Presidents of colleges and universities from across the state, who put together a framework for reopening amid the coronavirus crisis for the fall semester, are meeting with state officials Thursday.
Two dozen college presidents unveiled the road map last week suggesting how colleges and universities can welcome students back to in-person instruction this fall. Three members of the working group are meeting with the Massachusetts High Technology Council for a panel discussion Thursday morning.
Panelists include Wellesley College President Dr. Paula Johnson, Boston University President Robert Brown and Worcester Polytechnic Institute President Laurie Leshin. Leshin serves on Gov. Charlie Baker's reopening advisory board, and Johnson, a cardiologist, is leading an effort to develop COVID-19 testing protocols for higher education institutions
Their framework takes cues from Baker's four-phased reopening plan, with access to coronavirus testing emphasized as a critical piece of how college and universities repopulate campuses in Massachusetts. The report said schools must also develop protocols on contact tracing, quarantining and isolation.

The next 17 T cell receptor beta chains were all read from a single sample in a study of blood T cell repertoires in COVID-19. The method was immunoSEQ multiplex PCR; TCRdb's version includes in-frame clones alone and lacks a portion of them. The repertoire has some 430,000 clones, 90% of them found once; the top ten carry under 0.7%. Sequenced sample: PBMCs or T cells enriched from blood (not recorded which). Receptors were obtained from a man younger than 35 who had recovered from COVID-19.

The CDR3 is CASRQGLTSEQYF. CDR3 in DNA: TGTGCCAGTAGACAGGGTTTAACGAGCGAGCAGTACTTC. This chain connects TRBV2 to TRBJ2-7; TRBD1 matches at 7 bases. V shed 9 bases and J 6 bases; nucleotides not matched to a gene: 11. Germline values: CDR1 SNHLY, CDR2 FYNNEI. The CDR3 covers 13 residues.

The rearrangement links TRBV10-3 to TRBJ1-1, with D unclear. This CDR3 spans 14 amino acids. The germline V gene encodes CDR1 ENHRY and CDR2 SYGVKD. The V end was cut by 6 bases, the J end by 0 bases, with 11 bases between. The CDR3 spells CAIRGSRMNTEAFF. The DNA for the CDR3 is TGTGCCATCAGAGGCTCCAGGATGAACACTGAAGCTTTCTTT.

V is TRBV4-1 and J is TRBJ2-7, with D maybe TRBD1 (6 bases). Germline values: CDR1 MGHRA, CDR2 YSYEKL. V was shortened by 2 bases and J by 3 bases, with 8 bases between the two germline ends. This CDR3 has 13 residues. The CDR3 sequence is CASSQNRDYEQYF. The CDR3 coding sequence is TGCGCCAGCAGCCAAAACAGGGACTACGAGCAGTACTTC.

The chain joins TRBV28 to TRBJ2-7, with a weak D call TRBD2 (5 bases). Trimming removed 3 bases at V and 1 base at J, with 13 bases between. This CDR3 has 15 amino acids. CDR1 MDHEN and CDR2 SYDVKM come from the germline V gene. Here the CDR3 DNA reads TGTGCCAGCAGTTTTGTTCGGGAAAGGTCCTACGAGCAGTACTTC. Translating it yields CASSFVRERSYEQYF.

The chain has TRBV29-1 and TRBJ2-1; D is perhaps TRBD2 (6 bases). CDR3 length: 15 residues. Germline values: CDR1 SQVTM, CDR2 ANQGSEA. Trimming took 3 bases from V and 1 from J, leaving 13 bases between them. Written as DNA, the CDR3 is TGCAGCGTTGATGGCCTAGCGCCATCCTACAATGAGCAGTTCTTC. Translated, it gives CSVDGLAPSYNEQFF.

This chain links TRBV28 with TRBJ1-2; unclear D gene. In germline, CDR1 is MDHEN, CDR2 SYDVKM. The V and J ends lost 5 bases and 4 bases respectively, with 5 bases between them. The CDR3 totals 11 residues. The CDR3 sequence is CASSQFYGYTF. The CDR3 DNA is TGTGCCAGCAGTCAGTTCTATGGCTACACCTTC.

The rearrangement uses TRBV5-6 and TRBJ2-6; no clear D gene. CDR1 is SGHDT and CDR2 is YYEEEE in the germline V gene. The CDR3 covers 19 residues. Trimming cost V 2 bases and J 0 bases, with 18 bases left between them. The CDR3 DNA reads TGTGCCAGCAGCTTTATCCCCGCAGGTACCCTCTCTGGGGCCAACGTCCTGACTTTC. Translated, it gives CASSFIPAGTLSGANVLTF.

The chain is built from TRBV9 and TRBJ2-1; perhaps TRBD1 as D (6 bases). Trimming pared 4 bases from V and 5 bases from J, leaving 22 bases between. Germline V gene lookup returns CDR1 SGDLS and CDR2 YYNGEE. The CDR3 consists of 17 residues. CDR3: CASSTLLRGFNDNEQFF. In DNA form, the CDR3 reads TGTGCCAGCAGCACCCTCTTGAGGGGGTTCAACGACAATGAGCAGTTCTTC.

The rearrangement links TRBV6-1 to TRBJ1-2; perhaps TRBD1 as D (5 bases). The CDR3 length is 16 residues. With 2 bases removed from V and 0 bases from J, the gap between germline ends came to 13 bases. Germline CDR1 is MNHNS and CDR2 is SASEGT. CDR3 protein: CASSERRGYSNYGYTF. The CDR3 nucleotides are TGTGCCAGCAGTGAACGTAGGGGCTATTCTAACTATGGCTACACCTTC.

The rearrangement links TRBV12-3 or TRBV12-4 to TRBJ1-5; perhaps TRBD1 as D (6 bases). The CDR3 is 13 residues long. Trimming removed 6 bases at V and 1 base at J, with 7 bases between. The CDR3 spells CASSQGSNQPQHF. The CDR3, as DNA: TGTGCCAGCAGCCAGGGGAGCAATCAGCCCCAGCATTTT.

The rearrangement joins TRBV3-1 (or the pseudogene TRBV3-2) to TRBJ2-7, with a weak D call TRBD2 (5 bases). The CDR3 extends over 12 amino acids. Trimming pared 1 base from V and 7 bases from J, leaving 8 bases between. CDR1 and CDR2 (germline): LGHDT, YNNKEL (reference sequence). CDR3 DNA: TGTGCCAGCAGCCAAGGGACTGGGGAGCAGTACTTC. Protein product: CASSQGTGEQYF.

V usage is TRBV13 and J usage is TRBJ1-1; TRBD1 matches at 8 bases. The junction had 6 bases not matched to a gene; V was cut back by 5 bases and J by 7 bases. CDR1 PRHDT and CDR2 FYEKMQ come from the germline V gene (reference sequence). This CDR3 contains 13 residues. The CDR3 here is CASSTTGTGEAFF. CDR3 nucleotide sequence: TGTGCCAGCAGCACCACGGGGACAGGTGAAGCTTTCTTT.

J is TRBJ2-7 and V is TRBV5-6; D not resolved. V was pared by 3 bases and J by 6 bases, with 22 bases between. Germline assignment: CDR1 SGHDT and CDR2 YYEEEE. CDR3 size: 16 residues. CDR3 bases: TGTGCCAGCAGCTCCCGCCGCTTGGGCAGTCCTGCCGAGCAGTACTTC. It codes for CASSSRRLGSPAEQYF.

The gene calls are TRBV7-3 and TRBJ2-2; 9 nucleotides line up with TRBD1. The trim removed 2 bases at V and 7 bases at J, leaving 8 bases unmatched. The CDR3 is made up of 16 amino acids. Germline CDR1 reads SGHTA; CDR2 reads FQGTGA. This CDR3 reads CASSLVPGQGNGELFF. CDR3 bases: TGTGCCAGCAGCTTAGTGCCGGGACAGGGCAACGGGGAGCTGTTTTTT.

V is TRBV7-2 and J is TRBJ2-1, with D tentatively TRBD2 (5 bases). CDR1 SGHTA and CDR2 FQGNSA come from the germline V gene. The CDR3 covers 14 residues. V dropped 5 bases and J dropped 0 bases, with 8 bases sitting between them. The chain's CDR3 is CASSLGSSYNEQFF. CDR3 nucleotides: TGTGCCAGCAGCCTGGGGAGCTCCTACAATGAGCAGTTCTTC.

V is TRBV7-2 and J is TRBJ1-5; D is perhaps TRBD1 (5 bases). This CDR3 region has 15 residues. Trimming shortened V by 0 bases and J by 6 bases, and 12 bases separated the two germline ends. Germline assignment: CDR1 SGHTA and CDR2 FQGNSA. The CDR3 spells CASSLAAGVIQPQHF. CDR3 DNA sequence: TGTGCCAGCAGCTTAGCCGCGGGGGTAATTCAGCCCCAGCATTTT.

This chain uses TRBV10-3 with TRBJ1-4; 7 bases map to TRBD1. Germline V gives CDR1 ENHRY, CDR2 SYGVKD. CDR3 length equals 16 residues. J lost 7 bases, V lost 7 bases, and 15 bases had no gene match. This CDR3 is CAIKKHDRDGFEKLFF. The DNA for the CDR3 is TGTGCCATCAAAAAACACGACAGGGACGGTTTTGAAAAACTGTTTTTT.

The group's report described "flexible strategies" for moving students back into dorms in Phase 3, including lowering occupancy and organizing students into "households." To otherwise allow for distancing, it suggests moving smaller classes to larger spaces, using shifts or to-go meals in dining halls, and a mix of in-person and remote learning.
The recommendations are intended to be used as a basis for institution-specific plans. Baker's plan calls for higher education institutions to each craft their own individual reopening plans.
Some schools have said they’re preparing for in-person classes. At Harvard, six graduate schools decided to continue with online learning in anticipation of continued disruptions from the coronavirus crisis.
Most colleges are expected to release their plans for fall around the first of July.
Massachusetts is in the first phase of it reopening process, in which colleges and universities are allowed to bring staff back to research laboratories and clinics.
In Phase 2, the presidents envision on-campus student programming resuming "on a small scale," with social distancing and masks.
Phase 3 would allow for "careful, larger-scale re-population of campuses...possibly in conjunction with the start of the new academic year," but only if public health metrics used to measure the scope of the pandemic continue to trend in a positive direction and sufficient tests and protective equipment are available.
Phase 4 would see a "new normal" of campus life, the presidents say. This hinges on widespread availability of a vaccine or treatment for COVID-19, or herd immunity being achieved.